Barbara Stanwyck’s career interests me as a trajectory through the dreamworld of Hollywood. She will be at the centre of a history of American cinema that is not governed by great men, institutions, or technologies, but by a talented, intelligent woman who was a central figure in the negotiation of gender through the middle decades of the 20th century. Stanwyck was a formidable actress whose top billing throughout her career assured her pairing with either lesser actors or strong male actors playing characters she could often outsmart. Her independence onscreen was matched by her business acumen and a reputation as a good, reliable worker among industry crews. They affectionately nicknamed her Stany, Missy, and Queeny. Over the course of her career, she played journalists, nurses, gamblers, escorts, burlesque dancers, musicians, fashion designers, executives, thieves and murderers, mothers, wives, daughters, sisters, and mistresses; and in the latter part of her career, she played quite a number of matriarchal cattle ranchers. She began in Hollywood during the licentious “pre-code” early thirties and continued through the Depression, war-time and cold-war America, the counter-culture, and five decades of television. Stanwyck’s performances clearly signal a style and a signature, and her movies carry the brand of a tough, hardworking woman.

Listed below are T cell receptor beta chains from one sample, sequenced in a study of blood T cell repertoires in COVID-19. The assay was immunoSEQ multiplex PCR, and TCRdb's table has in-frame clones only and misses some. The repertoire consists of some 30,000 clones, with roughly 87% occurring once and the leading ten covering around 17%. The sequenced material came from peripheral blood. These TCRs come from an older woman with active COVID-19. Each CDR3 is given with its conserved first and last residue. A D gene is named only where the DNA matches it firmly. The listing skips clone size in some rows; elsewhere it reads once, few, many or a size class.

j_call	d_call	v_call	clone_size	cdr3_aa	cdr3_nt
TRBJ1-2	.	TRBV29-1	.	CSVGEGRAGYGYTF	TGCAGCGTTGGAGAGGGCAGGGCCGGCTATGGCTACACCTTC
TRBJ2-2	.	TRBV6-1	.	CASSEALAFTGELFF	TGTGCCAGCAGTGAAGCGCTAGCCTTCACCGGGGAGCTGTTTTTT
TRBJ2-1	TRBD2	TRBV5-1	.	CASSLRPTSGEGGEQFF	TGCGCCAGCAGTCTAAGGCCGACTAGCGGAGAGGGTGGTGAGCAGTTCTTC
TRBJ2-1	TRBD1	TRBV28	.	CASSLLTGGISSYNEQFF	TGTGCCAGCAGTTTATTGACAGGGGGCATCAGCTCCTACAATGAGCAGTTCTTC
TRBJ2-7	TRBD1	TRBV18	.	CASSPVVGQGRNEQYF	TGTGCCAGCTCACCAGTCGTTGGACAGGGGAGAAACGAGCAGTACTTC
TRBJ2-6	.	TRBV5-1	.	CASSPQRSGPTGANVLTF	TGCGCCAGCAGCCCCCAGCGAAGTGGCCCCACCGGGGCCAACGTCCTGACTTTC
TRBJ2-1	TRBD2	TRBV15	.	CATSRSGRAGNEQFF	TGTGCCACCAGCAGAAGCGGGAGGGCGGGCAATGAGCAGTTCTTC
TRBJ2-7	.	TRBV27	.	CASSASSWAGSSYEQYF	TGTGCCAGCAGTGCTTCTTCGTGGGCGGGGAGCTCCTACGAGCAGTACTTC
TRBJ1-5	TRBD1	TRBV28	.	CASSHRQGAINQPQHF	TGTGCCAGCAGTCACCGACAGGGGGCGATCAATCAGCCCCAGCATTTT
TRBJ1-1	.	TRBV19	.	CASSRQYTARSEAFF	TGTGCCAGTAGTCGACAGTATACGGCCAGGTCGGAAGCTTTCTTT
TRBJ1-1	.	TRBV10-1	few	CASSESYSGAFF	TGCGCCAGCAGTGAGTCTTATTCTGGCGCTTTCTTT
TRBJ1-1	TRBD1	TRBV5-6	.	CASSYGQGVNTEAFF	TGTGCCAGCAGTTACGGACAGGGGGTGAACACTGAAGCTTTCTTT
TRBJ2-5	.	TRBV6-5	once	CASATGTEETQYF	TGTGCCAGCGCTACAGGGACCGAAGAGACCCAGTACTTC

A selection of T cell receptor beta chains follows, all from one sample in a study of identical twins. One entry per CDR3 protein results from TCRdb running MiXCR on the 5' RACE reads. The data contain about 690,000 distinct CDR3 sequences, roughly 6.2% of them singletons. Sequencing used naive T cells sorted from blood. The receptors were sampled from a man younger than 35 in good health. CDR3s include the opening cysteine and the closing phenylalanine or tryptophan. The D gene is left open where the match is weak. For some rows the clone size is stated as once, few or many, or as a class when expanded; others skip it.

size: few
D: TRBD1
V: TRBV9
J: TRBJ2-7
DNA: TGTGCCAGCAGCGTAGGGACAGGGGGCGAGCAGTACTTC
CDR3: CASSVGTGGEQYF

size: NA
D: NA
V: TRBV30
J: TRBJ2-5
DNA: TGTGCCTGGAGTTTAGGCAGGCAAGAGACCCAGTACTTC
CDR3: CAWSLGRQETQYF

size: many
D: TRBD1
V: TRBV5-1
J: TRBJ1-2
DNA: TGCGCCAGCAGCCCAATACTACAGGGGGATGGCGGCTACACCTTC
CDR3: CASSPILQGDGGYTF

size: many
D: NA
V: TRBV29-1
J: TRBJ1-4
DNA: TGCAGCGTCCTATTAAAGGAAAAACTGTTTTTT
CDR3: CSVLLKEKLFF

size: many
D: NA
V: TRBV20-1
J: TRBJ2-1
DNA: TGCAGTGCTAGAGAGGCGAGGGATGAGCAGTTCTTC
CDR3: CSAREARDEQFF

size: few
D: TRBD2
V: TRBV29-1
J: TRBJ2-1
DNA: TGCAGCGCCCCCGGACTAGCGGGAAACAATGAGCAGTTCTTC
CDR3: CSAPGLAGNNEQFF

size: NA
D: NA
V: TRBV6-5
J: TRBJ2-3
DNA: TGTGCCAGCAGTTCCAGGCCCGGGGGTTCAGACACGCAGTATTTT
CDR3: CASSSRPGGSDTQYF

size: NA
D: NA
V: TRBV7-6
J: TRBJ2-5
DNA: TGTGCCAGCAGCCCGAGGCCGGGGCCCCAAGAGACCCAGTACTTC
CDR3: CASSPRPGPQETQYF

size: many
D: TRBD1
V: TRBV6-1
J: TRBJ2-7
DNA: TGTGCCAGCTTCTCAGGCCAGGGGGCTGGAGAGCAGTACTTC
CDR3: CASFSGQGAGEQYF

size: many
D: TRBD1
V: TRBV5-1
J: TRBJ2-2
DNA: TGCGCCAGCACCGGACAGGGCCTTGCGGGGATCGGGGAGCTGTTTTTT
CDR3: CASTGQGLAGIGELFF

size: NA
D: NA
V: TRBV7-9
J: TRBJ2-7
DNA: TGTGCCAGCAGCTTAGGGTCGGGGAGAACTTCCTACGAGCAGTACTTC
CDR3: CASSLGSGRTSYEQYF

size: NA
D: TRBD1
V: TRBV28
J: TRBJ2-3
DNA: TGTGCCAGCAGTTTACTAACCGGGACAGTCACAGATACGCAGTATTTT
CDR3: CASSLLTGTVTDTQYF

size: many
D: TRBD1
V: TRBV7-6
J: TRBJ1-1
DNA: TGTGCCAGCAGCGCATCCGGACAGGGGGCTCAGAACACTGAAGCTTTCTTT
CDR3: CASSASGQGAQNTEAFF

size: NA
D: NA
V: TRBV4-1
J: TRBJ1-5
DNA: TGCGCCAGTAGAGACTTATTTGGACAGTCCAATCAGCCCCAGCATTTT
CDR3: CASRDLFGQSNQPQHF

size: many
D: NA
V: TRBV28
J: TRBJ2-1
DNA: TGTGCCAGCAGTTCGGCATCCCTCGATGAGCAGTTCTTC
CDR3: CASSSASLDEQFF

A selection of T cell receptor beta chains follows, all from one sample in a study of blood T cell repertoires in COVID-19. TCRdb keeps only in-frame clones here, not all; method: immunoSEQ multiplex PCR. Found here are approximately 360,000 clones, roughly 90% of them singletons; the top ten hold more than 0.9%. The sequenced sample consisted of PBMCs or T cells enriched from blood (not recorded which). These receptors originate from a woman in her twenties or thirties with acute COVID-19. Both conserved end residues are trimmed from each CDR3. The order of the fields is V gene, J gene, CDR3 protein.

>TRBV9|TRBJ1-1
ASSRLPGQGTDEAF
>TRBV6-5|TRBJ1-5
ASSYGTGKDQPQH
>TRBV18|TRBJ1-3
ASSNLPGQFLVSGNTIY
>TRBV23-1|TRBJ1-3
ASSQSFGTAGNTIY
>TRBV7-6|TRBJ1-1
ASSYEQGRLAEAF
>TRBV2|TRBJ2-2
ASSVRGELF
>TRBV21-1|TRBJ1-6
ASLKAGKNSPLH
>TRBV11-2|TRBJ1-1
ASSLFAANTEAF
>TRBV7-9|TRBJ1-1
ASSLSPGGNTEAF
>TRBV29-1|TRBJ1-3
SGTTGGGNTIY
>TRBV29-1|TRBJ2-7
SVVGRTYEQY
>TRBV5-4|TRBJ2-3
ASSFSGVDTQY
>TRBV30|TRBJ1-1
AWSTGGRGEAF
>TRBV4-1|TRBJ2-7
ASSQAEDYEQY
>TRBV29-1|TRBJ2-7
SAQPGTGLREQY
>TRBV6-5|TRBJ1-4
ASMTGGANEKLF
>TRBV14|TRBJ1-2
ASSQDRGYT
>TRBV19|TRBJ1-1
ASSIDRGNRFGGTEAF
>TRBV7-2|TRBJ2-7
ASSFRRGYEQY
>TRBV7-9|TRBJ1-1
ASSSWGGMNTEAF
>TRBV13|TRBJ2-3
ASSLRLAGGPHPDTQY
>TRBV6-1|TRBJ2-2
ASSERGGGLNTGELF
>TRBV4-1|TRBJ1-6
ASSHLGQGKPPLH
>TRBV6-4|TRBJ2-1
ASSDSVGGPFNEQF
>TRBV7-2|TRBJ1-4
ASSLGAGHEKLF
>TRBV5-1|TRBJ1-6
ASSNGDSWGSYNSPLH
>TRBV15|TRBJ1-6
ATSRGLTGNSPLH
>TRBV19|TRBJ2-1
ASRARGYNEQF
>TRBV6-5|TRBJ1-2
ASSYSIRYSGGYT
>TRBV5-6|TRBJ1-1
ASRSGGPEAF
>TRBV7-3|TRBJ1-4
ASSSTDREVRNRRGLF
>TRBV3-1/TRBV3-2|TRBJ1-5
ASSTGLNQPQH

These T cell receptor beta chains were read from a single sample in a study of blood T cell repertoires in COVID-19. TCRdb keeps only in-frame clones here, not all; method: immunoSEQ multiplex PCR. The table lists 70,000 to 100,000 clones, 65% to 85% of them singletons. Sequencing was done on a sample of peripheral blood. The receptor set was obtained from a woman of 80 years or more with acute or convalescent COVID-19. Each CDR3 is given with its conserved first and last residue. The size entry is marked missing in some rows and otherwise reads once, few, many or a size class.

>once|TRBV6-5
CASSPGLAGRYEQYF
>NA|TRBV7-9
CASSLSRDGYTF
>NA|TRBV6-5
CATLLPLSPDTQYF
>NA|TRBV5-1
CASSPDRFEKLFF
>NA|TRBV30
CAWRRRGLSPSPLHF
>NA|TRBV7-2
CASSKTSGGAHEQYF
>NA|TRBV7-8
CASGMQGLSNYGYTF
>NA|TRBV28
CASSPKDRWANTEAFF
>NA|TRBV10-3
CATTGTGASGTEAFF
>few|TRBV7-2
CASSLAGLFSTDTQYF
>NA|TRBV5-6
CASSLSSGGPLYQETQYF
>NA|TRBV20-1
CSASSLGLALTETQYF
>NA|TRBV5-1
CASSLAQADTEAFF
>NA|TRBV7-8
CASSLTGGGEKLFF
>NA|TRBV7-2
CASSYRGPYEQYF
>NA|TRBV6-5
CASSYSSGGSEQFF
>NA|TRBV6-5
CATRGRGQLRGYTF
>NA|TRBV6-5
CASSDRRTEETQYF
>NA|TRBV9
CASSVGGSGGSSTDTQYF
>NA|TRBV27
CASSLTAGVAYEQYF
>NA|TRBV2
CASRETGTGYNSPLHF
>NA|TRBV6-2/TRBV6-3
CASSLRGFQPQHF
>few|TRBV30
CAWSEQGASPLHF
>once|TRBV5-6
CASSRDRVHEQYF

I am currently conducting research for a project on Barbara Stanwyck and her films.